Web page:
My hope is that works are in conversation with each other and that if you have seen one of the works before that it might speak to you differently in this context with these specific displays with it. There are intentional placements of works of art so that one draws connections– for example in the section exploring gaze/agency/representation, you see works unpacking ideas of beauty but also notions of visibility and invisibility through the work of Ebony Patterson and Nick Cave. On the other side of the gallery there are strong formal connections that were a lucky coincidence really— between the Rural Studio-commissioned work called 2xs and Juan Uslé’s painting. Because the Rural Studio sculpture was commissioned, I didn’t know exactly what the final form would look like, but when they were finished it was exciting to see how the lines in the sculpture are in conversation with the forms in Uslé’s painting.
What was your overall “goal” for Third Space, and do you feel like you’re achieving it?
Overall I am hoping Third Space will be an exhibition that showcases the strength of the collection at the Birmingham Museum of Art— the ideas of the exhibition feel especially relevant in the context of national and world affairs today and I hope that the ideas and works of art in the exhibition can be an access point to talking about the past, present and future challenges and hopes that we have for our world.
What is your relationship to Birmingham? Do you think Third Space bears special relevance here?
I moved to Birmingham to join the Birmingham Museum of Art so my exploration of the city has been through the lens of my work. Last year I organized with some museum colleagues shift, a temporary satellite contemporary art space in downtown Birmingham. It was an experiment to bring creative people in town across disciplines to work on an art project together. For five months we saw crowds of people across the creative community in Birmingham convene for the monthly Friday night openings. What shift revealed to me was that there is a community for contemporary art in Birmingham— so I wanted to put an exhibition together at the museum that could engage this exact community. Thematically Birmingham is a ‘third space’–a place that, similar to other ‘third spaces’ across the Global South, can be explored through a post-colonial lens. And so the themes in the exhibition explore these similarities between Alabama as a ‘third space’ in the Global South with other souths globally.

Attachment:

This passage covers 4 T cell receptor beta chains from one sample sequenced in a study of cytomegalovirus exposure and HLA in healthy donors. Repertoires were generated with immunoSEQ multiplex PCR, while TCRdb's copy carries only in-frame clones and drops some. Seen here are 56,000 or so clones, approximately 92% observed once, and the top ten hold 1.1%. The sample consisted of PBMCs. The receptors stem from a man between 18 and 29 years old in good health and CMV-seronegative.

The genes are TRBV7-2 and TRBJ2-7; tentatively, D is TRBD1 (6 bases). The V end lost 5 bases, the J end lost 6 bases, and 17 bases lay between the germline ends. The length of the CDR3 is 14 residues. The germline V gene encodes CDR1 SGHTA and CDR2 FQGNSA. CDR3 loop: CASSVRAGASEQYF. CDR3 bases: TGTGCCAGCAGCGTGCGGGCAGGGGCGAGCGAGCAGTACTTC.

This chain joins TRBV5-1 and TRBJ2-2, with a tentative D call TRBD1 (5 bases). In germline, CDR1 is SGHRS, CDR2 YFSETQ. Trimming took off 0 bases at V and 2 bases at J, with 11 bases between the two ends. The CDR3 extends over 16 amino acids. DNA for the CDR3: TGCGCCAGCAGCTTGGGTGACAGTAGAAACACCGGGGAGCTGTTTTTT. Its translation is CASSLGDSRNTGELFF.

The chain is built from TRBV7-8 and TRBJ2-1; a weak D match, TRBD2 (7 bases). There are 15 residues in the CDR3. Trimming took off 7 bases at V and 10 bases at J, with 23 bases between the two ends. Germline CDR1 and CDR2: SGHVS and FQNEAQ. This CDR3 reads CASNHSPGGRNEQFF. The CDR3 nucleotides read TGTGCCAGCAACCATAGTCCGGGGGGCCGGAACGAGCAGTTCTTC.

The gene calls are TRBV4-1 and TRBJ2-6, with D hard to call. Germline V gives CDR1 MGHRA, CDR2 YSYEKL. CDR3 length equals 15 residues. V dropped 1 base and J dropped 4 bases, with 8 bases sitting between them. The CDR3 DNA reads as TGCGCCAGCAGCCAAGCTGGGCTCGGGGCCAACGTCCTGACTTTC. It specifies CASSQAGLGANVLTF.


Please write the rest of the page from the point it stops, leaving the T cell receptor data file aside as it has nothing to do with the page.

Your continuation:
How has it been received? Do you see the works that are currently part of Third Space as fixtures, or are you aiming for more fluidity—adding, subtracting, moving things around over time?
The exhibition will be on display for 2 years and every 6-months we will be pulling in new works on paper to replace the works on paper that are currently up. The purpose behind this is two-fold: we have a limitation on how long works on paper (including photography) can be exposed to light. This is to maintain the best care for them in the long term, but it’s also a great opportunity to showcase more works from our collection and to keep the exhibition changing so there’s always something new to see in the galleries. The exhibition is free so we really hope visitors will continue to come back and see how the galleries will keep changing over the 2 year period.
So far the feedback about the exhibition has been overwhelmingly positive. We had a huge crowd at the opening and I think what is so exciting is to see that there is an interest for contemporary art in Birmingham.